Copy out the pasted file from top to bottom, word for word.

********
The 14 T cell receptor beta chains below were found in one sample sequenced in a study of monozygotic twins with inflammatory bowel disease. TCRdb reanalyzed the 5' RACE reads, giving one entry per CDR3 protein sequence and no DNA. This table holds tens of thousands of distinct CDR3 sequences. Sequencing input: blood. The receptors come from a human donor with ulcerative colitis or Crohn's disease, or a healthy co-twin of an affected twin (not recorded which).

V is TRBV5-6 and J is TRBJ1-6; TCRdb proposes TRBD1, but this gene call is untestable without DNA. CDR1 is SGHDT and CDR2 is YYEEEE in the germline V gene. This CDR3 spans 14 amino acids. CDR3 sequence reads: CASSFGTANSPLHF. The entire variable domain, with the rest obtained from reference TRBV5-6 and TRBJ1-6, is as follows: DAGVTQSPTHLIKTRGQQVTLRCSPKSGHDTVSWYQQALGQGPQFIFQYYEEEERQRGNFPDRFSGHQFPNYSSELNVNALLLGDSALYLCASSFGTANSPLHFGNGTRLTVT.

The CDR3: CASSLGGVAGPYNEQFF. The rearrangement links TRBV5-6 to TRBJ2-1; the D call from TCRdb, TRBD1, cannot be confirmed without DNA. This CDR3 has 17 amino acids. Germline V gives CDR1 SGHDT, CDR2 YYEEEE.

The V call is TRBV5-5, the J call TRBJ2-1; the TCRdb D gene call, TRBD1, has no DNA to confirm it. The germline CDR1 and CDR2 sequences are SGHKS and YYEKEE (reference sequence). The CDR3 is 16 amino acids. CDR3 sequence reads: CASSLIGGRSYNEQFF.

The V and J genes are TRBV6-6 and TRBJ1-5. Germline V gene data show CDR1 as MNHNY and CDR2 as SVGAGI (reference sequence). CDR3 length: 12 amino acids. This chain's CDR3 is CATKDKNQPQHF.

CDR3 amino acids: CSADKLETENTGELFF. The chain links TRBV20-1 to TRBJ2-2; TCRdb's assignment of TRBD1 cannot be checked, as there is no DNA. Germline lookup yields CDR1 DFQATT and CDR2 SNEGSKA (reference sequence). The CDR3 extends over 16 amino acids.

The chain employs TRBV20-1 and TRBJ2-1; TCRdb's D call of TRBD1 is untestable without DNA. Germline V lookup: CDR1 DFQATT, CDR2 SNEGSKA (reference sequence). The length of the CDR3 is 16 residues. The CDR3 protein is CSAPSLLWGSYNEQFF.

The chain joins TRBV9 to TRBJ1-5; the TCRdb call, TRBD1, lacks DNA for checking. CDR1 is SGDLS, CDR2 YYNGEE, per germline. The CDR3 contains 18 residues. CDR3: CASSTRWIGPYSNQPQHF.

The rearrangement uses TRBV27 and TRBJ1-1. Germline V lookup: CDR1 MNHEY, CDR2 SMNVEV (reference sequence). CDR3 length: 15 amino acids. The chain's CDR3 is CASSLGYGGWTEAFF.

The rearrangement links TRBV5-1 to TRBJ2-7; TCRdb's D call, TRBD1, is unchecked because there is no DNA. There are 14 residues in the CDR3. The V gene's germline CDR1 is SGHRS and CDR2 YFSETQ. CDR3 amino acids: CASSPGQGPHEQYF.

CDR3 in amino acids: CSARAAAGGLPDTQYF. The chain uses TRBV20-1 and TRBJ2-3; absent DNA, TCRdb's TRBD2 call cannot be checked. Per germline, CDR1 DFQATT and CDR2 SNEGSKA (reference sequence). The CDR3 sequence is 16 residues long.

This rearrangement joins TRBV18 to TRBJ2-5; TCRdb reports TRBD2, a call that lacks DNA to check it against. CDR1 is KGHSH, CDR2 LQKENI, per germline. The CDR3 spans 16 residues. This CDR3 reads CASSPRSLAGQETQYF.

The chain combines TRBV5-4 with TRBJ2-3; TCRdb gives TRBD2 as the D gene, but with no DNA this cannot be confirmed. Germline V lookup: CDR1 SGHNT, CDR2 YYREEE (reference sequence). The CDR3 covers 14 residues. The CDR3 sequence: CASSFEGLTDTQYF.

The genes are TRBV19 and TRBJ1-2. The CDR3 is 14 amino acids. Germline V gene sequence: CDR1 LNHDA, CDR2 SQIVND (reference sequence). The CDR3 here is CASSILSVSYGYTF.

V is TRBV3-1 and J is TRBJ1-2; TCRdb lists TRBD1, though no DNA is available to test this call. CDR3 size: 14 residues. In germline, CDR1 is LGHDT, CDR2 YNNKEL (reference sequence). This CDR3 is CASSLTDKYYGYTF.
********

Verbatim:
The 14 T cell receptor beta chains below were found in one sample sequenced in a study of monozygotic twins with inflammatory bowel disease. TCRdb reanalyzed the 5' RACE reads, giving one entry per CDR3 protein sequence and no DNA. This table holds tens of thousands of distinct CDR3 sequences. Sequencing input: blood. The receptors come from a human donor with ulcerative colitis or Crohn's disease, or a healthy co-twin of an affected twin (not recorded which).

V is TRBV5-6 and J is TRBJ1-6; TCRdb proposes TRBD1, but this gene call is untestable without DNA. CDR1 is SGHDT and CDR2 is YYEEEE in the germline V gene. This CDR3 spans 14 amino acids. CDR3 sequence reads: CASSFGTANSPLHF. The entire variable domain, with the rest obtained from reference TRBV5-6 and TRBJ1-6, is as follows: DAGVTQSPTHLIKTRGQQVTLRCSPKSGHDTVSWYQQALGQGPQFIFQYYEEEERQRGNFPDRFSGHQFPNYSSELNVNALLLGDSALYLCASSFGTANSPLHFGNGTRLTVT.

The CDR3: CASSLGGVAGPYNEQFF. The rearrangement links TRBV5-6 to TRBJ2-1; the D call from TCRdb, TRBD1, cannot be confirmed without DNA. This CDR3 has 17 amino acids. Germline V gives CDR1 SGHDT, CDR2 YYEEEE.

The V call is TRBV5-5, the J call TRBJ2-1; the TCRdb D gene call, TRBD1, has no DNA to confirm it. The germline CDR1 and CDR2 sequences are SGHKS and YYEKEE (reference sequence). The CDR3 is 16 amino acids. CDR3 sequence reads: CASSLIGGRSYNEQFF.

The V and J genes are TRBV6-6 and TRBJ1-5. Germline V gene data show CDR1 as MNHNY and CDR2 as SVGAGI (reference sequence). CDR3 length: 12 amino acids. This chain's CDR3 is CATKDKNQPQHF.

CDR3 amino acids: CSADKLETENTGELFF. The chain links TRBV20-1 to TRBJ2-2; TCRdb's assignment of TRBD1 cannot be checked, as there is no DNA. Germline lookup yields CDR1 DFQATT and CDR2 SNEGSKA (reference sequence). The CDR3 extends over 16 amino acids.

The chain employs TRBV20-1 and TRBJ2-1; TCRdb's D call of TRBD1 is untestable without DNA. Germline V lookup: CDR1 DFQATT, CDR2 SNEGSKA (reference sequence). The length of the CDR3 is 16 residues. The CDR3 protein is CSAPSLLWGSYNEQFF.

The chain joins TRBV9 to TRBJ1-5; the TCRdb call, TRBD1, lacks DNA for checking. CDR1 is SGDLS, CDR2 YYNGEE, per germline. The CDR3 contains 18 residues. CDR3: CASSTRWIGPYSNQPQHF.

The rearrangement uses TRBV27 and TRBJ1-1. Germline V lookup: CDR1 MNHEY, CDR2 SMNVEV (reference sequence). CDR3 length: 15 amino acids. The chain's CDR3 is CASSLGYGGWTEAFF.

The rearrangement links TRBV5-1 to TRBJ2-7; TCRdb's D call, TRBD1, is unchecked because there is no DNA. There are 14 residues in the CDR3. The V gene's germline CDR1 is SGHRS and CDR2 YFSETQ. CDR3 amino acids: CASSPGQGPHEQYF.

CDR3 in amino acids: CSARAAAGGLPDTQYF. The chain uses TRBV20-1 and TRBJ2-3; absent DNA, TCRdb's TRBD2 call cannot be checked. Per germline, CDR1 DFQATT and CDR2 SNEGSKA (reference sequence). The CDR3 sequence is 16 residues long.

This rearrangement joins TRBV18 to TRBJ2-5; TCRdb reports TRBD2, a call that lacks DNA to check it against. CDR1 is KGHSH, CDR2 LQKENI, per germline. The CDR3 spans 16 residues. This CDR3 reads CASSPRSLAGQETQYF.

The chain combines TRBV5-4 with TRBJ2-3; TCRdb gives TRBD2 as the D gene, but with no DNA this cannot be confirmed. Germline V lookup: CDR1 SGHNT, CDR2 YYREEE (reference sequence). The CDR3 covers 14 residues. The CDR3 sequence: CASSFEGLTDTQYF.

The genes are TRBV19 and TRBJ1-2. The CDR3 is 14 amino acids. Germline V gene sequence: CDR1 LNHDA, CDR2 SQIVND (reference sequence). The CDR3 here is CASSILSVSYGYTF.

V is TRBV3-1 and J is TRBJ1-2; TCRdb lists TRBD1, though no DNA is available to test this call. CDR3 size: 14 residues. In germline, CDR1 is LGHDT, CDR2 YNNKEL (reference sequence). This CDR3 is CASSLTDKYYGYTF.